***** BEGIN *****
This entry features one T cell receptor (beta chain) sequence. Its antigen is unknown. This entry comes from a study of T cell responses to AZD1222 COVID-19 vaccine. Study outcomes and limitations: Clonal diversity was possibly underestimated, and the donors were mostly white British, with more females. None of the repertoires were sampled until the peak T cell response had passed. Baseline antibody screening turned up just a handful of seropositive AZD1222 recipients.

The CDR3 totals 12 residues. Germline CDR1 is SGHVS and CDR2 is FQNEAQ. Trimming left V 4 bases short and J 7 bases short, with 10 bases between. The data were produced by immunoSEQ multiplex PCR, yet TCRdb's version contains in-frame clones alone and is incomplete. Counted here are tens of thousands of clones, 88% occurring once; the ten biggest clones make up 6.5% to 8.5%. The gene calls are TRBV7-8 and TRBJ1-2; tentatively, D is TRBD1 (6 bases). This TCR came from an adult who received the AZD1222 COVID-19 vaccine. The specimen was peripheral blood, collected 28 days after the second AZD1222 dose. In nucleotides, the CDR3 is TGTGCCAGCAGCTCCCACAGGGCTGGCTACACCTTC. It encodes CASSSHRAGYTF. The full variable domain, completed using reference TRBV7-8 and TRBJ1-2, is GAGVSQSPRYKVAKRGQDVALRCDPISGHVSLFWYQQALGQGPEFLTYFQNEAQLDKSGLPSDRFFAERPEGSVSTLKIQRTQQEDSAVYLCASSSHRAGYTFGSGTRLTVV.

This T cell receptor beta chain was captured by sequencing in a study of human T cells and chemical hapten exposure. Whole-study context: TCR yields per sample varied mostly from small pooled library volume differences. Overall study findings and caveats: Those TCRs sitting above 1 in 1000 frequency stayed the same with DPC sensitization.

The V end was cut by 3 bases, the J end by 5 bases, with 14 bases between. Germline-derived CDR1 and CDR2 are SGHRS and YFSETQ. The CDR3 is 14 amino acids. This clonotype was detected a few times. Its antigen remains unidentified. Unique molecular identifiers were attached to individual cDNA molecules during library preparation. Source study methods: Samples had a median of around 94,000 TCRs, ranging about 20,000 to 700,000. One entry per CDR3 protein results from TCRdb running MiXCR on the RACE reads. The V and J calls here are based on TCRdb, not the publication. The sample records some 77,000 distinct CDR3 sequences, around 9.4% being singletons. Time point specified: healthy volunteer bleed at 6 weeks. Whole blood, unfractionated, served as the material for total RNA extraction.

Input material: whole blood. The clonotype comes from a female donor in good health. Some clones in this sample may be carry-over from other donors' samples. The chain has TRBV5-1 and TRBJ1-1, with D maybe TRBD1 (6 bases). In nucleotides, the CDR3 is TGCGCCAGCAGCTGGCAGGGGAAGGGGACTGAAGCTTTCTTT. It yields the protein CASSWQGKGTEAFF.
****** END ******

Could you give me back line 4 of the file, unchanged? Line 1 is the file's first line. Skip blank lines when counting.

The V end was cut by 3 bases, the J end by 5 bases, with 14 bases between. Germline-derived CDR1 and CDR2 are SGHRS and YFSETQ. The CDR3 is 14 amino acids. This clonotype was detected a few times. Its antigen remains unidentified. Unique molecular identifiers were attached to individual cDNA molecules during library preparation. Source study methods: Samples had a median of around 94,000 TCRs, ranging about 20,000 to 700,000. One entry per CDR3 protein results from TCRdb running MiXCR on the RACE reads. The V and J calls here are based on TCRdb, not the publication. The sample records some 77,000 distinct CDR3 sequences, around 9.4% being singletons. Time point specified: healthy volunteer bleed at 6 weeks. Whole blood, unfractionated, served as the material for total RNA extraction.